In the event of a disaster, when one of your Kubernetes clusters becomes inaccessible, you have the option to failover the applications running on it to an operational Kubernetes cluster.
Follow the instructions on this page to perform a failover of your applications to an active Kubernetes cluster. These instructions apply to both scenarios, whether your source Kubernetes cluster is accessible or not.
The following considerations are used in the examples on this page. Update them to the appropriate values for your environment:
- Source Cluster is the Kubernetes cluster which is down and where your applications were originally running. The cluster domain for this source cluster is
- Destination Cluster is the Kubernetes cluster where the applications will be failed over to. The cluster domain for this destination cluster is
- The Zookeeper application is being failed over to the destination cluster.
Deactivate the source cluster domain
You should deactivate your source cluster, regardless of its accessibility status. Notify both Stork and Portworx by marking the source cluster as inactive. Therefore, during quorum formation, the source cluster will not be included. Portworx will remain operational as the witness nodes establish the required quorum, if required.
If you are performing a partial failover while your source cluster is active, skip this step. This will result in stopping of the Portworx cluster and all workloads.
Run the following command to deactivate the source cluster. You need to run this command on the destination cluster:
storkctl deactivate clusterdomain us-east-1a
Cluster Domain deactivate operation started successfully for us-east-1a
Verify if your source cluster domain has been deactivated:
storkctl get clusterdomainsstatus
NAME LOCAL-DOMAIN ACTIVE INACTIVE CREATED
px-dr-cluster us-east-1a us-east-1b (SyncStatusUnknown) us-east-1a (SyncStatusUnknown) 29 Nov 22 22:09 UT
You can see that the cluster domain of your source cluster is listed under
INACTIVEindicating that your source cluster domain is deactivated.
Skip the following two sections and proceed to this section if the source cluster domain is not accessible.
Suspend the migrations on the source cluster (if accessible)
If the source cluster is accessible and
autoSuspend is not set, suspend the migration schedule to prevent updates to the application's stateful sets on the destination cluster:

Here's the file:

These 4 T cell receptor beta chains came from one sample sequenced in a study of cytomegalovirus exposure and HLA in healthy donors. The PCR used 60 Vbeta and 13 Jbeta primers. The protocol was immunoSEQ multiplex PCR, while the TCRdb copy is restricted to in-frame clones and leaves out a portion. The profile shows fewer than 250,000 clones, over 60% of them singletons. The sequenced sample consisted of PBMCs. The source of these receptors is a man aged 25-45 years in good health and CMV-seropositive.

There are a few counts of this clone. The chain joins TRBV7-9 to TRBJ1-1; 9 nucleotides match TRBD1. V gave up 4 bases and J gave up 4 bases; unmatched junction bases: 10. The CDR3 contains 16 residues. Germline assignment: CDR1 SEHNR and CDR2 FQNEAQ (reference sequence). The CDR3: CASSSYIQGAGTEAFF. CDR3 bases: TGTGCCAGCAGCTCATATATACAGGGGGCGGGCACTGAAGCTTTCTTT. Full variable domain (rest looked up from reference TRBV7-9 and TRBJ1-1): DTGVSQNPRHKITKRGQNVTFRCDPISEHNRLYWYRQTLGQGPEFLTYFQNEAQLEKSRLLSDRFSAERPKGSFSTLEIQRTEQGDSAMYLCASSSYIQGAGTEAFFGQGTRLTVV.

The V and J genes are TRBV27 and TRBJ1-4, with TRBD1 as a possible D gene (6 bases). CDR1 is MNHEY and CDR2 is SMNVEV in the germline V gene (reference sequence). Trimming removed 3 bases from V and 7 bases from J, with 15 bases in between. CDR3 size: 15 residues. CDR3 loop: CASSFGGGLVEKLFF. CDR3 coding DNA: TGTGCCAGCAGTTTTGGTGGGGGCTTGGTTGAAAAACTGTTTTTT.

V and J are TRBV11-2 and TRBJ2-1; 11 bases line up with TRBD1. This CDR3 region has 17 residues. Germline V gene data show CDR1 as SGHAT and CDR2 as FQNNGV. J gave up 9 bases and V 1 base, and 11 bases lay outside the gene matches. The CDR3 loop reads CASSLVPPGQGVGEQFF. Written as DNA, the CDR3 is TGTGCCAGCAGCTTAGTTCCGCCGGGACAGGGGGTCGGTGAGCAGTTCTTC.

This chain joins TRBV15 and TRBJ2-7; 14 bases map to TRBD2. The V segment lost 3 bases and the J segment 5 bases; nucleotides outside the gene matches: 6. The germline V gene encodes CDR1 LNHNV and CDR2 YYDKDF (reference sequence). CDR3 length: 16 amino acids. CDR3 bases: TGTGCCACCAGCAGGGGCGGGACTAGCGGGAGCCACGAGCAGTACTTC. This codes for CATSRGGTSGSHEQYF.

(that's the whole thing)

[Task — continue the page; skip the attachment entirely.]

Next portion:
Run the following command from your source cluster to suspend the migration schedule:
storkctl suspend migrationschedule migrationschedule -n <migrationnamespace>
Verify if the schedule has been suspended:
storkctl get migrationschedule -n <migrationnamespace>
NAME POLICYNAME CLUSTERPAIR SUSPEND LAST-SUCCESS-TIME LAST-SUCCESS-DURATION
migrationschedule <your-schedule-policy> <your-clusterpair-name> true 01 Dec 22 23:31 UTC 10s
Stop the application on the source cluster (if accessible or applicable)
If your source cluster is accessible, you must stop the applications before failing them over to the destination cluster.
Run the following command to scale down the replica count of your application. This action scales down the application instances but retains the resources in Kubernetes, preparing them for migration:
kubectl scale --replicas 0 statefulset/zk -n zookeeper
zookeeper namespace is being used in the above command, it will scale down the replica count for the Zookeeper application. Update the namespace to your application namespace.
Start the application on the destination cluster
You can allow Stork to activate migration either on all namespaces or one namespace at a time. For performance reasons, if you have a high number of namespaces in your migration schedule, it is recommended to migrate one namespace at a time.
Each application spec will have the annotation
stork.openstorage.org/migrationReplicasindicating the replica count on the source cluster. Run the following command to update the replica count of your app to the same number as on your source cluster:
storkctl activate migration -n zookeeper
Run the following command to migrate all namespaces:
storkctl activate migration --all-namespaces
Stork will look for that annotation and scale it to the correct number automatically. Once the replica count is updated, the application will start running, and the failover will be completed.
Verify your volumes and Kubernetes resources are migrated:
kubectl get all -n zookeeper
NAME READY STATUS RESTARTS AGE
pod/zk-544ffcc474-6gx64 1/1 Running 0 18h
NAME TYPE CLUSTER-IP EXTERNAL-IP PORT(S) AGE
service/zk-service ClusterIP 10.233.22.60 <none> 3306/TCP 18h
NAME READY UP-TO-DATE AVAILABLE AGE
deployment.apps/zk 1/1 1 1 18h
NAME DESIRED CURRENT READY AGE
replicaset.apps/zk-544ffcc474 1 1 1 18h
The above command shows the resources and pods associated with Zookeeper that are migrated to the destination cluster.